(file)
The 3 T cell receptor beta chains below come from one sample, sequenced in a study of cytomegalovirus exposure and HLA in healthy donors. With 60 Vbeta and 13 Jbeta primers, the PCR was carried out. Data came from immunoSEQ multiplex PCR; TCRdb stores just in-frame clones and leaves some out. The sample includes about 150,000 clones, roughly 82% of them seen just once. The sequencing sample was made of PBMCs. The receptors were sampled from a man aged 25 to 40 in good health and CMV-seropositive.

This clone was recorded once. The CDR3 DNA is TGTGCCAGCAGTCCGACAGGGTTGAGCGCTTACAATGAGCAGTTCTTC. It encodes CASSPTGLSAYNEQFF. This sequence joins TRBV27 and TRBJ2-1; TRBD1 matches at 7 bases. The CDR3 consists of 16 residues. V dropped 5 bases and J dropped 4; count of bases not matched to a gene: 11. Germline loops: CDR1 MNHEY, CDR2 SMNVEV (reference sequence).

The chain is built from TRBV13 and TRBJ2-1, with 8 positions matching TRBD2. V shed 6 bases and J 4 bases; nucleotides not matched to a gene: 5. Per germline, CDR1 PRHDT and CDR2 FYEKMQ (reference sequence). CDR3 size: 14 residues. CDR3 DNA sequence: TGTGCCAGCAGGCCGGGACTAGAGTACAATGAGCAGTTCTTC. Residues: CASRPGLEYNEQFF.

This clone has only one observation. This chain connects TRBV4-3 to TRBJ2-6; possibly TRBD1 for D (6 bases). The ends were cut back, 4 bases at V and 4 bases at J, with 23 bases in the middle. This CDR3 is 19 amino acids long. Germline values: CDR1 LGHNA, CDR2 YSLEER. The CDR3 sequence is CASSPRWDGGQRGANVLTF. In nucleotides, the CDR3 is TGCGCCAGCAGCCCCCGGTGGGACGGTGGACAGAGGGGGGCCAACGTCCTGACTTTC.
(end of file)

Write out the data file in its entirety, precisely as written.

The 3 T cell receptor beta chains below come from one sample, sequenced in a study of cytomegalovirus exposure and HLA in healthy donors. With 60 Vbeta and 13 Jbeta primers, the PCR was carried out. Data came from immunoSEQ multiplex PCR; TCRdb stores just in-frame clones and leaves some out. The sample includes about 150,000 clones, roughly 82% of them seen just once. The sequencing sample was made of PBMCs. The receptors were sampled from a man aged 25 to 40 in good health and CMV-seropositive.

This clone was recorded once. The CDR3 DNA is TGTGCCAGCAGTCCGACAGGGTTGAGCGCTTACAATGAGCAGTTCTTC. It encodes CASSPTGLSAYNEQFF. This sequence joins TRBV27 and TRBJ2-1; TRBD1 matches at 7 bases. The CDR3 consists of 16 residues. V dropped 5 bases and J dropped 4; count of bases not matched to a gene: 11. Germline loops: CDR1 MNHEY, CDR2 SMNVEV (reference sequence).

The chain is built from TRBV13 and TRBJ2-1, with 8 positions matching TRBD2. V shed 6 bases and J 4 bases; nucleotides not matched to a gene: 5. Per germline, CDR1 PRHDT and CDR2 FYEKMQ (reference sequence). CDR3 size: 14 residues. CDR3 DNA sequence: TGTGCCAGCAGGCCGGGACTAGAGTACAATGAGCAGTTCTTC. Residues: CASRPGLEYNEQFF.

This clone has only one observation. This chain connects TRBV4-3 to TRBJ2-6; possibly TRBD1 for D (6 bases). The ends were cut back, 4 bases at V and 4 bases at J, with 23 bases in the middle. This CDR3 is 19 amino acids long. Germline values: CDR1 LGHNA, CDR2 YSLEER. The CDR3 sequence is CASSPRWDGGQRGANVLTF. In nucleotides, the CDR3 is TGCGCCAGCAGCCCCCGGTGGGACGGTGGACAGAGGGGGGCCAACGTCCTGACTTTC.